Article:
Tunisia government to lift political ban, police fire shots

TUNIS (Reuters) - Tunisia’s new government, faced with violent street protests for retaining members of the deposed president’s cabinet, offered a blanket amnesty to all political groups including the banned Islamist opposition.

The pledge came in the ruling coalition’s first cabinet meeting. Protesters have complained that despite a promised amnesty, only a few hundred of those imprisoned for political reasons during the 23-year rule of Zine al-Abidine Ben Ali had been released.

“We are in agreement for a general amnesty,” said Higher Education Minister Ahmed Ibrahim, an opposition party leader who joined the coalition after Ben Ali’s ouster. [nLDE70J27X]

Asked if the amnesty would include people jailed for membership of Ennahda, an opposition Islamist movement that was repressed by Ben Ali’s security services, Ibrahim told Reuters: “Yes, of course, everybody will be part of this amnesty.”

The announcement followed another day of protests, with police firing shots into the air to try to disperse hundreds of demonstrators demanding that ministers associated with the rule of Ben Ali leave the government.

The protesters, who gathered outside the Tunis headquarters of the RCD, Tunisia’s ruling party for several decades, refused to move back when police fired shots from behind a metal fence.

There were also protests in other towns across Tunisia.

Protesters on Mohamed V Avenue near the center of Tunis chanted: “After Ben Ali and his wife, we want to bring down his thieves!” They also burned the logo of the party and carried banners saying: “Government out!”

One of the protesters, who gave his name as Aymen, said: “We are here, we are not going to move until the RCD falls. We will come every hour and every day.”

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At the RCD headquarters, workmen were removing the large plaque from the outside of the building bearing the party’s name, a Reuters reporter said.

A military officer guarding the building told the crowd: “Translate this as you wish: the RCD is going away.”

Ben Ali fled to Saudi Arabia on Friday after weeks of unrest spurred by anger over poverty, unemployment and repression. The first popular revolt in generations to topple an Arab leader, his downfall sent shockwaves through the Arab world.


The prime minister and caretaker president are both veteran former RCD members who quit the party this week. Protesters in Tunis and other cities have kept up pressure for a government free of ties with Ben Ali and the old guard.

Other ministers in the interim government have also resigned from the RCD party in a bid to restore credibility after four opposition ministers quit the cabinet in protest.

A junior minister seen as tied to the former administration stepped down on Thursday.

“I am stepping down for the higher interests of the country in this delicate situation to try to bring the country out of crisis and ensure a democratic transition,” Zouheir M’Dhaffar, Minister of State in the Prime Minister’s office, was quoted as saying by the official TAP news agency.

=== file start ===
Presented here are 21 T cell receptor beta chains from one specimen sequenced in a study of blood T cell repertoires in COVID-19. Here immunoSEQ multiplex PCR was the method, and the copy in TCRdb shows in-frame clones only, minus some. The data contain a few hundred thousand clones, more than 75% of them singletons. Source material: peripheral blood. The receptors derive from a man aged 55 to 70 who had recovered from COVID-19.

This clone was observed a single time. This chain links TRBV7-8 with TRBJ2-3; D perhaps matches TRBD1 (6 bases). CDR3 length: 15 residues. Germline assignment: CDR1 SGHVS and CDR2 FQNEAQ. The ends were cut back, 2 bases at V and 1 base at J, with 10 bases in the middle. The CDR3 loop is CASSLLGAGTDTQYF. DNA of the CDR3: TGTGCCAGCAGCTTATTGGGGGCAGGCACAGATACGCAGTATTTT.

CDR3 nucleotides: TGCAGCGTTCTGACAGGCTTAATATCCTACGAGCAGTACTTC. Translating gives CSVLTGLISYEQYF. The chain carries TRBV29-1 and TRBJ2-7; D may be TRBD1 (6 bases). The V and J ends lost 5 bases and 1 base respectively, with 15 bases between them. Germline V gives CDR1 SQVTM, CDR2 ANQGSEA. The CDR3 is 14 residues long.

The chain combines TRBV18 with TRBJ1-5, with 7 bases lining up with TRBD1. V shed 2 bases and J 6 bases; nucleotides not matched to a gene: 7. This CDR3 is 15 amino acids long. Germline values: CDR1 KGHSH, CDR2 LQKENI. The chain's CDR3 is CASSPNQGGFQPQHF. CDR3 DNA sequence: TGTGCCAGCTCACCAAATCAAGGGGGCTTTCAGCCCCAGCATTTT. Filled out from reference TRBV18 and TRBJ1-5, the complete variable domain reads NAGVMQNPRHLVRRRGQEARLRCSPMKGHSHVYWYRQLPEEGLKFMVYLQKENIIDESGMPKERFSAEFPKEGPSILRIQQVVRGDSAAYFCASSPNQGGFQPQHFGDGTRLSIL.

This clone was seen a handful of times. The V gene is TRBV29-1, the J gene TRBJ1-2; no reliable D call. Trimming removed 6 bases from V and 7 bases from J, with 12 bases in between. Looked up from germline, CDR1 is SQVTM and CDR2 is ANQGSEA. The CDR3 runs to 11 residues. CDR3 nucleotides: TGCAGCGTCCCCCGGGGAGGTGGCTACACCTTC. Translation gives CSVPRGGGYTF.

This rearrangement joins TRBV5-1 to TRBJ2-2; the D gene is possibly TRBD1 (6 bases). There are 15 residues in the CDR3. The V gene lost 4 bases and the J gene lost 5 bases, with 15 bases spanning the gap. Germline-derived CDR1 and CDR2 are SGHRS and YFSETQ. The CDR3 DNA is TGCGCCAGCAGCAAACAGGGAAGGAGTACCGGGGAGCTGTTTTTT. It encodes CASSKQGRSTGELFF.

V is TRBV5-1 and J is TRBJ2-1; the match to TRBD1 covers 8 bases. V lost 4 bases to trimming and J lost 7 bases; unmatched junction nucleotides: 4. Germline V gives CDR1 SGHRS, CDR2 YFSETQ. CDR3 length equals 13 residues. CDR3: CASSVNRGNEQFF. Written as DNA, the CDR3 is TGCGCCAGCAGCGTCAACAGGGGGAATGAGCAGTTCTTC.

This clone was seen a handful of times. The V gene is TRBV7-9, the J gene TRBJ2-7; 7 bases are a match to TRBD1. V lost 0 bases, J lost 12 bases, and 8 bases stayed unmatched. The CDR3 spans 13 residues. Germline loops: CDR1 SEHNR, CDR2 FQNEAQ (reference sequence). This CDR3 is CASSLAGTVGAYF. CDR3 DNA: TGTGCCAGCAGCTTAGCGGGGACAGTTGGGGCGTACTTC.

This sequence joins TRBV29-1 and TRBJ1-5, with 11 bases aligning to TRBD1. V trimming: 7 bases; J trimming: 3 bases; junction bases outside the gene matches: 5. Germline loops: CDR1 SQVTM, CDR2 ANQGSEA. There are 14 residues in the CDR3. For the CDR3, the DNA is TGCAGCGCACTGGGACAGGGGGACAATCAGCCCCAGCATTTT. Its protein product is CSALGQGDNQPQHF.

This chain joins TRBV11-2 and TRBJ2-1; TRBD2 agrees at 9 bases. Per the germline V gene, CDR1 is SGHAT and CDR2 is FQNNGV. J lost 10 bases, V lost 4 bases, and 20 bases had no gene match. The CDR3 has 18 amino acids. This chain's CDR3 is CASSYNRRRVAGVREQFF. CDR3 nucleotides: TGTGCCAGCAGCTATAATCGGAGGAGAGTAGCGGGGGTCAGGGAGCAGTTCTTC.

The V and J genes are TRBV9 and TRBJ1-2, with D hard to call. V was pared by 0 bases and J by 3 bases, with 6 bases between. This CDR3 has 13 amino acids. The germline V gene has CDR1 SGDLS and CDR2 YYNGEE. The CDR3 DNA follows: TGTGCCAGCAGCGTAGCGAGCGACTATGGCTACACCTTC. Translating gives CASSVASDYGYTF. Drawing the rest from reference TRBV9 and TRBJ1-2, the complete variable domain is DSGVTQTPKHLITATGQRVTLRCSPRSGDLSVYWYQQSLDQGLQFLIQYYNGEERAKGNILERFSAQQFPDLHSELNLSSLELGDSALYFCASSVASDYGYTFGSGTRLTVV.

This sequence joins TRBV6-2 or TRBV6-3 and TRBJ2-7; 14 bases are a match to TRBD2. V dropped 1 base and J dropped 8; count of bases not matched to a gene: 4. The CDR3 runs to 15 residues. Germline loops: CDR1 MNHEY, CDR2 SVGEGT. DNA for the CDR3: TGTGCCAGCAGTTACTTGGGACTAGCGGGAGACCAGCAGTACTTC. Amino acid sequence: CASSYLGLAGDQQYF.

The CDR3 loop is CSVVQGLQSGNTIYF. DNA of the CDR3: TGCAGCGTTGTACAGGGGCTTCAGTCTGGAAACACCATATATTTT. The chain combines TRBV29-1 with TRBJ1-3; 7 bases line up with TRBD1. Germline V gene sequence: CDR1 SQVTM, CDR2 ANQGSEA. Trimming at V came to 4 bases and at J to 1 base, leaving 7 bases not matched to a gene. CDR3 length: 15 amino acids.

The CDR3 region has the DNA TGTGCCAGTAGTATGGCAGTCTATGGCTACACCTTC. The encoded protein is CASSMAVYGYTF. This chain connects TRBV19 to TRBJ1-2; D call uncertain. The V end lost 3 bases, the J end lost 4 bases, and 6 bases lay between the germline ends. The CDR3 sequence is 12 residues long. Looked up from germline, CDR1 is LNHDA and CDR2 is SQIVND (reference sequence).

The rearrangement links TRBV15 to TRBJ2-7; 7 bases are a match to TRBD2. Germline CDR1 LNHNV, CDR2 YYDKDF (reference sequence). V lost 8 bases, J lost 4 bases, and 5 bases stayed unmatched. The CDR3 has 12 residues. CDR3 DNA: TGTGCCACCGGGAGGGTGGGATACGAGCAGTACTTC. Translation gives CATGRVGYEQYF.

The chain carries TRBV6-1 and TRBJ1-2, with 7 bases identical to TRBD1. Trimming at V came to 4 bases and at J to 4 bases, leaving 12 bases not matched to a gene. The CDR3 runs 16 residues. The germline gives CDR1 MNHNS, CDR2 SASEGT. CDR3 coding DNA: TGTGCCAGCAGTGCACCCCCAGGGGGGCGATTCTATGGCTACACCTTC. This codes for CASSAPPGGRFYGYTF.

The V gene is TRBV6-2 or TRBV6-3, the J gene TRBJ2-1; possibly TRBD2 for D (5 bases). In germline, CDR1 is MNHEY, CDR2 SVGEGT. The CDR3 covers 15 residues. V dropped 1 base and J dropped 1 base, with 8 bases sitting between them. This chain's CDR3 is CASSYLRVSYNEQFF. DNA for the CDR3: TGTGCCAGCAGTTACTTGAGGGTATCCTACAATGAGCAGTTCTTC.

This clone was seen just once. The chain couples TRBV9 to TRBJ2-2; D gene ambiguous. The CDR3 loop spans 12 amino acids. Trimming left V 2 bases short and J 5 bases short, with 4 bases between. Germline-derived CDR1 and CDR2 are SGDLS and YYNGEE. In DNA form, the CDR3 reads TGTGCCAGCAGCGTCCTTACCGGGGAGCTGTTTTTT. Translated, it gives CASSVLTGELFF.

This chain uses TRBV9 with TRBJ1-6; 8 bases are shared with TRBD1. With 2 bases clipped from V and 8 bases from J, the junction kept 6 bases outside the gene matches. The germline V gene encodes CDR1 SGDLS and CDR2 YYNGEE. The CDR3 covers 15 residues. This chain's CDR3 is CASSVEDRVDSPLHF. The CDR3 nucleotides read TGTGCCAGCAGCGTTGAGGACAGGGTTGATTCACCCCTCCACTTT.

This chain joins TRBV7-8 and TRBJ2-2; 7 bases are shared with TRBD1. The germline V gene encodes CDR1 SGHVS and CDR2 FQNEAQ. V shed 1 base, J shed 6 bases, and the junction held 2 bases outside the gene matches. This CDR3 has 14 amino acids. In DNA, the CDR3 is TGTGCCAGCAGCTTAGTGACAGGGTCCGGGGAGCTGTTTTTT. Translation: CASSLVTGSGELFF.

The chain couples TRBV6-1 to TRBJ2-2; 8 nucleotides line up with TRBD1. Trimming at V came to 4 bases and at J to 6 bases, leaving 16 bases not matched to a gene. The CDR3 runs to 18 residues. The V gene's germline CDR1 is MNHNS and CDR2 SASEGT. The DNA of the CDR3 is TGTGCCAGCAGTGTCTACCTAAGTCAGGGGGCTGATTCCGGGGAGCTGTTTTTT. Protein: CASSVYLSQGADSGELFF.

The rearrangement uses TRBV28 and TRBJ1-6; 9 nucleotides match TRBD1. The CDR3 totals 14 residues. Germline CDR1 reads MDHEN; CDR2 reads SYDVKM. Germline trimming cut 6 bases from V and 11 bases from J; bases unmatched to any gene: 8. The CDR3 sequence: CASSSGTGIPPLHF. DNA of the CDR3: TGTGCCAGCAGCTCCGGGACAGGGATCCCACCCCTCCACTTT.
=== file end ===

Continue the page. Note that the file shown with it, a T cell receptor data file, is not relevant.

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Between 3,000 and 4,000 people gathered in the town of Gafsa, 350 km (220 miles) south of Tunis, to protest the presence in the government of ministers who worked for Ben Ali, union activist Hedi Radaoui told Reuters.

State television said there was also an anti-government protest in the town of Kef, about 180 km southwest of Tunis. There were also protests in Sfax.

Shooting and looting on the streets have declined in recent days but a resident in the Mouroudj neighborhood, 5 km from Tunis city center, said police and the military intervened on Wednesday night after gunmen began shooting.

Helicopters flew overhead and security forces told people to stay indoors, the resident said.

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With police lacking public credibility after playing a role in cracking down on unrest before Ben Ali’s departure, the interim government is dependent on the army to maintain order.

The military has, in public at least, stayed out of politics but some analysts say it wields influence behind the scenes.

At the Borj Lamary prison, just outside Tunis, a bus emerged carrying inmates released under a government order to free all political prisoners.

Among those freed was Sameer Hagouba, who said he had been studying at the Islamic Al Azhar University in Egypt when he was deported on terrorism-related charges and imprisoned in his native Tunisia.

“Does this look like the face of terrorism?” asked Hagouba, a young man with a light and carefully trimmed beard. “We call now for all political prisoners to be released...”

Authorities say they have seized some assets from Ben Ali’s family. State TV said a bank owned by Ben Ali’s son-in-law had been placed under the control of the central bank.

Tunisia’s central bank on Thursday moved to reassure international creditors, saying it held enough foreign currency reserves to meet financial and commercial obligations.

It said it held 12.6 billion dinars ($8.8 billion) in foreign reserves, enough to cover 143 days of import needs.

Additional reporting by Tarek Amara, Abdelaziz Boumzar and Antonio Denti; Writing by Giles Elgood; Editing by Jason Neely